Every December, the Internet becomes a hurricane of year-end lists. Best movies, best TV shows, best albums, best moments, worst moments, craziest this, lamest that. It's a chance to look back on the highs and lows that flew by us in the last year and pick out the different nuggets that we'll look back on fondly (or not so fondly). It's only natural for us to reflect in this way. We're humans and nostalgia is something we just can't get enough of, even when it's for something that didn't happen all that long ago.
With the Internet moving as fast as it does these days, it can be difficult to digest any one moment as it's happening. For this reason, year-end lists make total sense. Often you'll look at a list and realize you hadn't even thought about something on it that took place in February and literally hadn't thought about it since you were busy pretending Valentine's Day doesn't exist. Other times you'll see something on there you just didn't have time for and be glad of the reminder to look into it more.
Now, there's nothing wrong with year-end lists as a concept, but the sheer number of them can be pretty daunting. That's why, conveniently, we've put together a list of lists that should help you find what you really need to know about TV, music, and movies — three all-important pillars of pop culture — that happened in 2015. Look no further, because the people who put these lists together know their stuff.
Speaking of taglines, The A.V. Club's is "Pop culture obsessives writing for the pop culture obsessed." Obsessed with finding the best in TV? So is the TV Club. Its 2015 lists should be up soon.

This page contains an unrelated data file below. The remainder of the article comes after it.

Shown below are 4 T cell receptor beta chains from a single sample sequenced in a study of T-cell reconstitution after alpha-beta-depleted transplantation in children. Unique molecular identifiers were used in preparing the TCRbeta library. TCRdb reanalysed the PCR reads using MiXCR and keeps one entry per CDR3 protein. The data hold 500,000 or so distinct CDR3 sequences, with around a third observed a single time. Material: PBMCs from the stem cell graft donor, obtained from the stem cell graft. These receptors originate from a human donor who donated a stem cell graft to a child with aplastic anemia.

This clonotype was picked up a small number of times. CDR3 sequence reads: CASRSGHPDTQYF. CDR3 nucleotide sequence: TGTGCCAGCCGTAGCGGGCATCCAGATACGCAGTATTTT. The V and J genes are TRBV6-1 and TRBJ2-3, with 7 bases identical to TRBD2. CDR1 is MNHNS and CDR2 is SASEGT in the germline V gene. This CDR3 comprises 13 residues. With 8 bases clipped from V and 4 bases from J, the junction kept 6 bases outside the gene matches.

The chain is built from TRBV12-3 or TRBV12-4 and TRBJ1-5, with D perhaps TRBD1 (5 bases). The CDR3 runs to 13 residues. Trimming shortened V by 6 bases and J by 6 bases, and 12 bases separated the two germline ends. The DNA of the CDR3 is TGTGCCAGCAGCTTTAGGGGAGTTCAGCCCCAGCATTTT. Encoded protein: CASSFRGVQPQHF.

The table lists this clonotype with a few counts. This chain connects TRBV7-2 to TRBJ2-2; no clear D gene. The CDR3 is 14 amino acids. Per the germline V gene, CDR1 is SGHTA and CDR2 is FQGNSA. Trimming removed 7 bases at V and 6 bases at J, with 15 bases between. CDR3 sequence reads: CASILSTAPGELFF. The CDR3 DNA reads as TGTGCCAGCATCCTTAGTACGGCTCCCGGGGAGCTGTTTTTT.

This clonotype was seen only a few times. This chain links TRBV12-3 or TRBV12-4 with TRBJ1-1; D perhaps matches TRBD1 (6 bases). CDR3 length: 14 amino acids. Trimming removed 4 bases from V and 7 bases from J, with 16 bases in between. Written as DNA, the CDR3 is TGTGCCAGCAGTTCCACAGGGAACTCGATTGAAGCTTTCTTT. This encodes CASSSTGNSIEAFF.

It's impossible to say who the best TV critic is, but Hitfix writer Alan Sepinwall should always be a part of the conversation. He publishes thoughtful, in-depth reviews of episodes with frightening speed, and his book The Revolution Was Televised is proof he understands the history of TV and where it's headed better than just about everyone. If he says a show is good, it's good.
It's all in the name. CoS gets right into the why behind music and does it without being condescending.
Vice's music-centric property has awesome interviews, features, Q&As and, quite simply, writers who know what they're talking about.
It might be relatively small, but Indiewire lives up to its name by giving just as much if not more attention to smaller films, directors, and writers.
It's a magazine that's been around for 92 years for a reason — the mainstream knows it and loves it. And yet, its top films list doesn't go for the mainstream or glitzy. Just quality.